Brandon Hall Group’s 2016 Learning Measurement Study found that few organizations are collecting metrics that help link learning to organizational and individual performance. In fact, only 6 percent of companies are truly measuring all different types of learning with an eye on business results. … More than 25 percent of survey respondents said they are doing only basic measurement or essentially no measurement of all. Approximately half are at what we call the Standardized level, where an array of metrics is collected and basic reports are run, but without much analysis or ability to link learning results to performance.
This lack of measurement effectiveness is evidenced by the study results, which show that companies are not very good at measuring learning that is not formal in nature, and they rely far too heavily on basic metrics such as completion rates and smile sheets. This shortsightedness is keeping these companies from building learning into a strategic influencer of the business. The study also finds that organizations perhaps should not be so concerned with the specific ROI of learning, but rather learning’s impact on business outcomes.
Wentworth’s final point—that businesses need to start thinking less in terms of ROI and more in terms of performance—is incredibly important, and applies to the challenges many organizations are facing in making effective use of talent analytics in all functions, not just L&D.
Two-thirds of organizations perform ad hoc reporting or descriptive analysis and many of them believe their next step should be investing in advanced data tools and technologies. However, these investments will yield minimal gains if teams are unable to translate data into insights that line leaders can act on. Our research at CEB shows that the best organizations build the right analytics capabilities and processes among their staff before investing heavily in analytics technology—they recognize that they can only reap the full value of technology when they have identified the right business problems and improved the HR team’s ability to use talent data to solve those problems.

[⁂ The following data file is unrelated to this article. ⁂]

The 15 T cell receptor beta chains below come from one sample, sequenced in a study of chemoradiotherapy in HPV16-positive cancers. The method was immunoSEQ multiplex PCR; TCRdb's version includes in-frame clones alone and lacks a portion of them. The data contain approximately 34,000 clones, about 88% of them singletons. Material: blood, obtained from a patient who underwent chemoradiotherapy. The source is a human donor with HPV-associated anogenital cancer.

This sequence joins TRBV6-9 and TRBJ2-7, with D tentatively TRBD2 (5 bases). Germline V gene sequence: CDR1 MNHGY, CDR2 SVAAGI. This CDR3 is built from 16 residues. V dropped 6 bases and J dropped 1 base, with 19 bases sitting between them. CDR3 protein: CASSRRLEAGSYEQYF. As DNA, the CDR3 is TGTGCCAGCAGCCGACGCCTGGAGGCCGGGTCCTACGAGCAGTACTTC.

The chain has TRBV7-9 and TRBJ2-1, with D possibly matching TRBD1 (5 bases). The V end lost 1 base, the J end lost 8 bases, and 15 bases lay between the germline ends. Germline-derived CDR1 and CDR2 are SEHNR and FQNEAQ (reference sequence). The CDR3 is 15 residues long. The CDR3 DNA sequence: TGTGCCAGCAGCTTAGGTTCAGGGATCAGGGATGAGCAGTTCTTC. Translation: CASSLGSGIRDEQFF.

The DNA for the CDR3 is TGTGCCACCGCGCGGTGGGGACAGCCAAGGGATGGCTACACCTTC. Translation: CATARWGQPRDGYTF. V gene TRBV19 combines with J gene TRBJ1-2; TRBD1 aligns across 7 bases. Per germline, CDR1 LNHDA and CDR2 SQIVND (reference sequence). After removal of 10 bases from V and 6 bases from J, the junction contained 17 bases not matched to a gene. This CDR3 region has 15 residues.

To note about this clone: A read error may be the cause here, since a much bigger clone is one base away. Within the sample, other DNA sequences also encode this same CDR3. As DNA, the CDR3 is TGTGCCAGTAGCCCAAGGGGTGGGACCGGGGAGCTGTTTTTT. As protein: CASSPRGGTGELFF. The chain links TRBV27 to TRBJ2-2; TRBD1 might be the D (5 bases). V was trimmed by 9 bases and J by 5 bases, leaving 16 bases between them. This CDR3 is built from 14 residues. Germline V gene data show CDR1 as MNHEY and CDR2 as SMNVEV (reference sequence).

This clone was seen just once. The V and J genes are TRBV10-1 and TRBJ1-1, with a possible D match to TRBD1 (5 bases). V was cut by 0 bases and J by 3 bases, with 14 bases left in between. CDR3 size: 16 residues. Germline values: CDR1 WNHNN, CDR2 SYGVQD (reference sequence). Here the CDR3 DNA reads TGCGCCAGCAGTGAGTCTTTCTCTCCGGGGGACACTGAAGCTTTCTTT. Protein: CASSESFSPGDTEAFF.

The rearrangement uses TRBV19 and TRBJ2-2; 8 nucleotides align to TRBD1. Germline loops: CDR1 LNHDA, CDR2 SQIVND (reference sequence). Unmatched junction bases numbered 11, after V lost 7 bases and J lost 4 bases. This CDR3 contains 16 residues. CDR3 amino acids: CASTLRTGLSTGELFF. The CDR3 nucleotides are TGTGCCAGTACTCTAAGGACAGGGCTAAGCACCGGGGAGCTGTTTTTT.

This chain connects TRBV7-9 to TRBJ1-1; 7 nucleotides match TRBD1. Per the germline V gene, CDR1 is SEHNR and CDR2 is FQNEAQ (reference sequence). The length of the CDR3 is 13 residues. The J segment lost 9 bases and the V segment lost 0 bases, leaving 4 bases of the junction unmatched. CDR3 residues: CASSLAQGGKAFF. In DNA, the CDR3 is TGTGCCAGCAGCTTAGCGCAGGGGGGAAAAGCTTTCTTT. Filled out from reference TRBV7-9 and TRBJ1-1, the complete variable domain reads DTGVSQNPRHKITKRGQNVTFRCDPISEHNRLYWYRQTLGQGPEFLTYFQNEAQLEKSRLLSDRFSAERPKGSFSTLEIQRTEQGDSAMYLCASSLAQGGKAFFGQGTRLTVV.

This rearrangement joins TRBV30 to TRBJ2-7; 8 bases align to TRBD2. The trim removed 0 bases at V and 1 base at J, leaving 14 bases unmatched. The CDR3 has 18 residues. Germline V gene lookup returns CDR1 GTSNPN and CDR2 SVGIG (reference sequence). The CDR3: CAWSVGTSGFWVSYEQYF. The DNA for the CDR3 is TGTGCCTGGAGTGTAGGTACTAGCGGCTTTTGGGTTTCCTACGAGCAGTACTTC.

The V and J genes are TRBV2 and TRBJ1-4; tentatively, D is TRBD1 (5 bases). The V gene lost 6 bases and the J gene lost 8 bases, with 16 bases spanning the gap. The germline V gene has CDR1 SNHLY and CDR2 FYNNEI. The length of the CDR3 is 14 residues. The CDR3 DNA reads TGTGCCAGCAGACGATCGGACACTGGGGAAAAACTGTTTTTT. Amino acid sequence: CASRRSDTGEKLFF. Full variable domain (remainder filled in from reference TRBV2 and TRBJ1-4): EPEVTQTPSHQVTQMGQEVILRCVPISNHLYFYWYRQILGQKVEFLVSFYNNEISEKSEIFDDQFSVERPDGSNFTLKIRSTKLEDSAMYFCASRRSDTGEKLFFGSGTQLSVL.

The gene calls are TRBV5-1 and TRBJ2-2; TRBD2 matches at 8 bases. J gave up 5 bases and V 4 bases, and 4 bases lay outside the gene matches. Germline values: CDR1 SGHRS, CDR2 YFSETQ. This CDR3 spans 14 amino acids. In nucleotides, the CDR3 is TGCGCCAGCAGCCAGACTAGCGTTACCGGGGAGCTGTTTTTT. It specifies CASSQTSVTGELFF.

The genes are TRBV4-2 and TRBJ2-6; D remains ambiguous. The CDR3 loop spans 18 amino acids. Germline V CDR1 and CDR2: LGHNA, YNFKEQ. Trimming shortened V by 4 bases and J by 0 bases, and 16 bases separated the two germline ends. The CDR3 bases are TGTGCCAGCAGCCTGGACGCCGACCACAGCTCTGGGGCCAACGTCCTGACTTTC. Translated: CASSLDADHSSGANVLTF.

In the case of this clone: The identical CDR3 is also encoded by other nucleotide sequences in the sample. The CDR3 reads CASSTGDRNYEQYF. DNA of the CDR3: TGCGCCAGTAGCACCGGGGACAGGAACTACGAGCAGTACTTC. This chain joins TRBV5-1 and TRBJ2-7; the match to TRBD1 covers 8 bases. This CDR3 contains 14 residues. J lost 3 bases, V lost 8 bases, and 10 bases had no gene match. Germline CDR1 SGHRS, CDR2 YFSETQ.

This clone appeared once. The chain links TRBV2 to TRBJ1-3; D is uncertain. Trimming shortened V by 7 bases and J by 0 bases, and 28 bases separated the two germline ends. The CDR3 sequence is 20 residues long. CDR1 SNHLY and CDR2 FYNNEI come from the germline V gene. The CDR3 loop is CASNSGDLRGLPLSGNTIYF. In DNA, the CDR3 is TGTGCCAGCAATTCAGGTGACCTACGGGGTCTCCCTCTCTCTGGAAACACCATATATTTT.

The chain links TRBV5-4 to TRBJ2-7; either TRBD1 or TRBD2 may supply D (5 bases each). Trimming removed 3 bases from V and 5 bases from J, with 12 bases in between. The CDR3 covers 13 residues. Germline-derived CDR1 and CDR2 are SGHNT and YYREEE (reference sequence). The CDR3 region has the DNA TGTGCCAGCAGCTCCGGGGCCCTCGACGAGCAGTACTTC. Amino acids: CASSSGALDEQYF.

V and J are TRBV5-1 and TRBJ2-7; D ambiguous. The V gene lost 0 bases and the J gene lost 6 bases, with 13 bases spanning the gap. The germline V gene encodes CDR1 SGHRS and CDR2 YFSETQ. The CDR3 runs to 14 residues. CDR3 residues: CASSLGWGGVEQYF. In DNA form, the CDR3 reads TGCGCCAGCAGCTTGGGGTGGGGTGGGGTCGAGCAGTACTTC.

Robert Adrian Hillman/Shutterstock.com
“Culture” may be the corporate world’s favorite term to use and abuse, particularly when it comes to M&A. When a merger or an acquisition fails, leaders (rightly or wrongly) are more likely to blame poor cultural fit or the inability to integrate cultures than anything else. Since last year was “the biggest year ever for mergers and acquisitions,” according to the Wall Street Journal, it’s likely that 2016 will witness more leaders citing cultural problems as the source of poor performance in earnings calls. That’s why this article by Daniel Friedman, Chris Barrett and Julie Kilmann at CFO on trying to fix cultural problems during M&A is so well-timed and important to note.
The thrust of the authors’ argument is that culture is critical to M&A success because it drives what is unique and valuable in “how a company gets the job done.” Yet culture is fungible and hard to define, let alone analyze. As a consequence, most companies don’t assess culture as seriously as they evaluate tangible assets during due diligence, resulting in cultural misalignments that explode during the integration phase. The authors recommend doing a “cultural beliefs audit” at the start of integration to uncover and safeguard common values and behaviors, and stay ahead of possible cultural conflicts that will hurt financial performance. This is a good idea and CEB Corporate Leadership Council members can get additional support in performing their own cultural audits here.
What the article doesn’t get into is the fact that culture has been and will continue to be an afterthought for the majority of leaders and deal teams exploring mergers and acquisitions. One can’t blame the authors for not challenging this state of affairs; even though cultural issues are a long-documented problem—at CEB, we’ve been talking about culture and M&A since 2006—there’s been little change on this front in the past decade. By way of explaining that inertia, Friedman, Barrett, and Kilmann quote the hackneyed excuse leaders typically give for integration problems: “Culture trumps strategy.”
What does that even mean? And even if it is true, the phrase should really be “strategy ignores culture,” because what is the value of having a strategy if it’s not designed for your reality?